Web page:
Comic Book Review: Batman Lost #1

Batman Lost #1

“Remember the mantra. You are trapped in the Dark Multiverse. You need to find a way out. Now.”

Dark Nights: Metal is flipping the DC Universe on its head. But no hero has suffered more than the star of the show, Batman. Scott Snyder has been having fun with the caped crusader for over half a decade. However, most of his stories are fairly simple Batman adventures. His run has differed greatly from the existential, metanarrative that Grant Morrison crafted before and during Snyder’s run. Now Snyder is morphing the DC Universe into something truly twisted. Though Batman has suffered greatly at his hands, Snyder knows just how to build another story for the Wayne family library.

Batman Lost #1

Batman Lost #1 is drawn by three different artists, but to great effect. Yanick Paquette, Doug Mahnke, and Jorge Jimenez each share a portion of the pages. They’re some of DC’s best artists and with good reason. Every story has its own identity and tone, making excellent use of each distinct style. Despite the fact that there are 10 people on the creative team of this 30-page comic, Batman Lost #1 is easily one of the best issues in the Dark Nights: Metal story.

“I don’t want to play with them. I want to hear a story.”

Batman is trapped in the Dark Multiverse, and he needs to find a way out. The words are a simple reminder embedded in the mind of the world’s greatest detective. As our hero ventures through time, space, and most likely hallucinations he keeps this message at the forefront of his mind. Snyder, Tynion, and Williamson have been the chief writers in the Dark Nights: Metal journey. Together, they create another amazing issue that blends the structure of Time and the Batman with the action and straightforward nature of The Court of Owls. 

There are many depictions of Batman within these panels. Each of the artists gets to venture into their own world and create their vision for a specific Bruce. The story seamlessly shifts between these stories with the ease of a dreamlike slumber. Falling back and forth; deeper and deeper. But Bruce knows he needs to go up. Batman needs to escape from this loop simply meant to contain him. Behind the veil set before him lies the simple reminder embedded into his memory. The memory helps Bruce cling to reality instead of falling into the abyss of the Dark Multiverse.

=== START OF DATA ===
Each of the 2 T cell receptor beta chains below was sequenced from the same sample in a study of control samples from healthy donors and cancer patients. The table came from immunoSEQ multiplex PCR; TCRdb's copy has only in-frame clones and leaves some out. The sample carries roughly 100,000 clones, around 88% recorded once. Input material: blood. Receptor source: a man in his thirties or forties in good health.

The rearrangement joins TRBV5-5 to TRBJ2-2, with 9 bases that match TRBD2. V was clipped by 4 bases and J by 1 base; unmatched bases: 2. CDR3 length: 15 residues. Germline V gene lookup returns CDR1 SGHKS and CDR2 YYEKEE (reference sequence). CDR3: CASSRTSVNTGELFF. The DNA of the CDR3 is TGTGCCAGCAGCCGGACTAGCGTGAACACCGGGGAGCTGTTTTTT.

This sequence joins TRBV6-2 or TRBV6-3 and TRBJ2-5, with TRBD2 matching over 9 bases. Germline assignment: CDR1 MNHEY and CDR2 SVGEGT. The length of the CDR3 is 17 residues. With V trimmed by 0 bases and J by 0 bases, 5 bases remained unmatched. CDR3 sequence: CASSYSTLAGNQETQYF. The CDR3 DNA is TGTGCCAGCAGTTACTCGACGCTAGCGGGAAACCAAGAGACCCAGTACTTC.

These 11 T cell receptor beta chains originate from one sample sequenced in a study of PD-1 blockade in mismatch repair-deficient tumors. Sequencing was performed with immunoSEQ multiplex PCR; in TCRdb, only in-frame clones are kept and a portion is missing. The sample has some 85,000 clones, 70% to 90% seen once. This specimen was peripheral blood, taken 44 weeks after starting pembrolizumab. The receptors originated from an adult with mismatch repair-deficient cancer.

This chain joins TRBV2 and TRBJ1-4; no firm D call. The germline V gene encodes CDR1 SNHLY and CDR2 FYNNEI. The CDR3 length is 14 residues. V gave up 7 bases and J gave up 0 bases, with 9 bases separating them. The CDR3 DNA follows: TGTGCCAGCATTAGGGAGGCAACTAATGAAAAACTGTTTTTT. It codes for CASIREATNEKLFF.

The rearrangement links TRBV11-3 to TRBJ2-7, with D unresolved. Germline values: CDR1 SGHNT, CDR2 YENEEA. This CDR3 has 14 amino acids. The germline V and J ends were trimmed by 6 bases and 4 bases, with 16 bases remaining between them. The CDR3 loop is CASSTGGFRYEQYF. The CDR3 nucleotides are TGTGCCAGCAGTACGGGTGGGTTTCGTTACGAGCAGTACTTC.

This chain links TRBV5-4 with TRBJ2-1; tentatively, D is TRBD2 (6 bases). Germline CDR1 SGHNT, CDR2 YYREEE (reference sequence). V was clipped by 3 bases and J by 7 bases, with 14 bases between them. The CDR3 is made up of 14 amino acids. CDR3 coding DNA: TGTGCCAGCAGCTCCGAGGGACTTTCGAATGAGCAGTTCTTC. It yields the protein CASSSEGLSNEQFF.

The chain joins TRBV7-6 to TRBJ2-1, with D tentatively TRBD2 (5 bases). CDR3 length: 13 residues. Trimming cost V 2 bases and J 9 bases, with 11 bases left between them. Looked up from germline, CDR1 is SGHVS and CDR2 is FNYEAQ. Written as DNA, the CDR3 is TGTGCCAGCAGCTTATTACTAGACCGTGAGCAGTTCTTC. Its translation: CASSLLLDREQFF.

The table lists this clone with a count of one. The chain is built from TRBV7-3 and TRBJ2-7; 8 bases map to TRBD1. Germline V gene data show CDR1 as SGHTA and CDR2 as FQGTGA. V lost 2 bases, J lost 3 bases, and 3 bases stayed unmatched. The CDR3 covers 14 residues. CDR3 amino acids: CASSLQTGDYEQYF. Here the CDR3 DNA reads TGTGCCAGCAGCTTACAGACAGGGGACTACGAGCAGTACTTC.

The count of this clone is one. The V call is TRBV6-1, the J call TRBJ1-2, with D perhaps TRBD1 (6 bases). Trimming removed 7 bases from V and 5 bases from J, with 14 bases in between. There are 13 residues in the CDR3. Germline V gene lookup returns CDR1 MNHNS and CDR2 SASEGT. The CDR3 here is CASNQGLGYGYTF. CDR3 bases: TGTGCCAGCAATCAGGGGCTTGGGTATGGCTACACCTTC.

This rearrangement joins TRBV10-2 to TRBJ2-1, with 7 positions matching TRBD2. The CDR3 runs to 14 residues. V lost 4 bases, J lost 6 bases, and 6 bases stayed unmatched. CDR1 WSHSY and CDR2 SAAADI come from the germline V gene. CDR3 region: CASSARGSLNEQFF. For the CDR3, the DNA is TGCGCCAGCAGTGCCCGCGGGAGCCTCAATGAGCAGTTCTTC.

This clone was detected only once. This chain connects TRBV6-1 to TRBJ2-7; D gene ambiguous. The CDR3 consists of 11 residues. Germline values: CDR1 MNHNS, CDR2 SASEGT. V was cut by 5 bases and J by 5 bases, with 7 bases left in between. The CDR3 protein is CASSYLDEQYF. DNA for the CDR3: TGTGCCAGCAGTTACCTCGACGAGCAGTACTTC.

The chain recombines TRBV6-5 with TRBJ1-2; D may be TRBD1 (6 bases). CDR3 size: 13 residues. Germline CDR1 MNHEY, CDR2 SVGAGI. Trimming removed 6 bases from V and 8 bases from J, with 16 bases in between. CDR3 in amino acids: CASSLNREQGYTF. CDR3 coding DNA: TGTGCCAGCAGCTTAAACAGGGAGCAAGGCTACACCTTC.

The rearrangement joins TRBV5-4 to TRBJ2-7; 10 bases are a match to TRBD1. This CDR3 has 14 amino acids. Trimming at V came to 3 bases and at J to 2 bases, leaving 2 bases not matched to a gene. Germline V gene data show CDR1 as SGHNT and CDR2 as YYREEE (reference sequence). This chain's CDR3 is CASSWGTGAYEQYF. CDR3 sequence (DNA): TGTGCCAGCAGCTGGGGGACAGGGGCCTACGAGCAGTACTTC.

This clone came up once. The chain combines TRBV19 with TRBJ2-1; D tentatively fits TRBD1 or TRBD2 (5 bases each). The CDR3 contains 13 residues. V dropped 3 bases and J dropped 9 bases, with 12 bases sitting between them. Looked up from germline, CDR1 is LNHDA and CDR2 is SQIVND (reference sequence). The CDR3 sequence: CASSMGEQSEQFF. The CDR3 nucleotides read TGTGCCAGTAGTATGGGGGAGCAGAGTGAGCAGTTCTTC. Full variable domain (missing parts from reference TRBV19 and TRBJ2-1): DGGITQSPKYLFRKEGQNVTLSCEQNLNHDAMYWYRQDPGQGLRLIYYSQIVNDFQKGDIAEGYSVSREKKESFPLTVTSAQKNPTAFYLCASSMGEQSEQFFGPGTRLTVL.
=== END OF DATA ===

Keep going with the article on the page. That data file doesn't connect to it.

“Hell, even then, half of them contradict each other.”

At first glance, Batman Lost #1 appears to be three different stories told by three different writers and three different artists. Instead, the comic is a true collaboration by some of the best DC has to offer. As the story unfolds each of the artists are tasked with venturing further into the rabbit hole and crafting a different or brand new aspect of Batman. Barbatos finally reveals himself to Bruce. In gorgeous pencils he rears his ugly head above the vastness of the universe. A display that helps this to become one of the most beautiful Batman issues in recent memory.

Batman Lost #1

Wil Quintana, Nathan Fairburn, and Alejandro Sanchez each add amazing colors to their respective parts of the overall story. Without one singular colorist for the entire issue the visuals were in danger of creating too stark a contrast between the different artists. Instead, they compliment each unique segment of the anthology structure.

The Verdict

Scott Snyder’s rock opera continues to bleed its greatness across the heroes and villains of the DC Universe. This time, the tie-in may be better than the story from which it originates. Batman is trapped in the Dark Multiverse, and he needs to find a way out. This simple reminder plays through the mind of the dark knight as he attempts to maintain some sort of sanity. He has been ripped and torn from the world he knows and thrust into the weapon that will destroy it. He serves as the battery charging its power aimed at the Universe he knows and loves.

However, the Dark Knights know not to take him lightly. The hero is under a grand illusion that is keeping his very thoughts at bay. It’s an interesting concept that makes inspired use of its three artists Doug Mahnke, Yanick Paquette and Jorge Jimenez. They each elevate their part of the story to comic greatness, allowing for the overall story of Dark Nights: Metal to become even greater. May the age of Metal never end.

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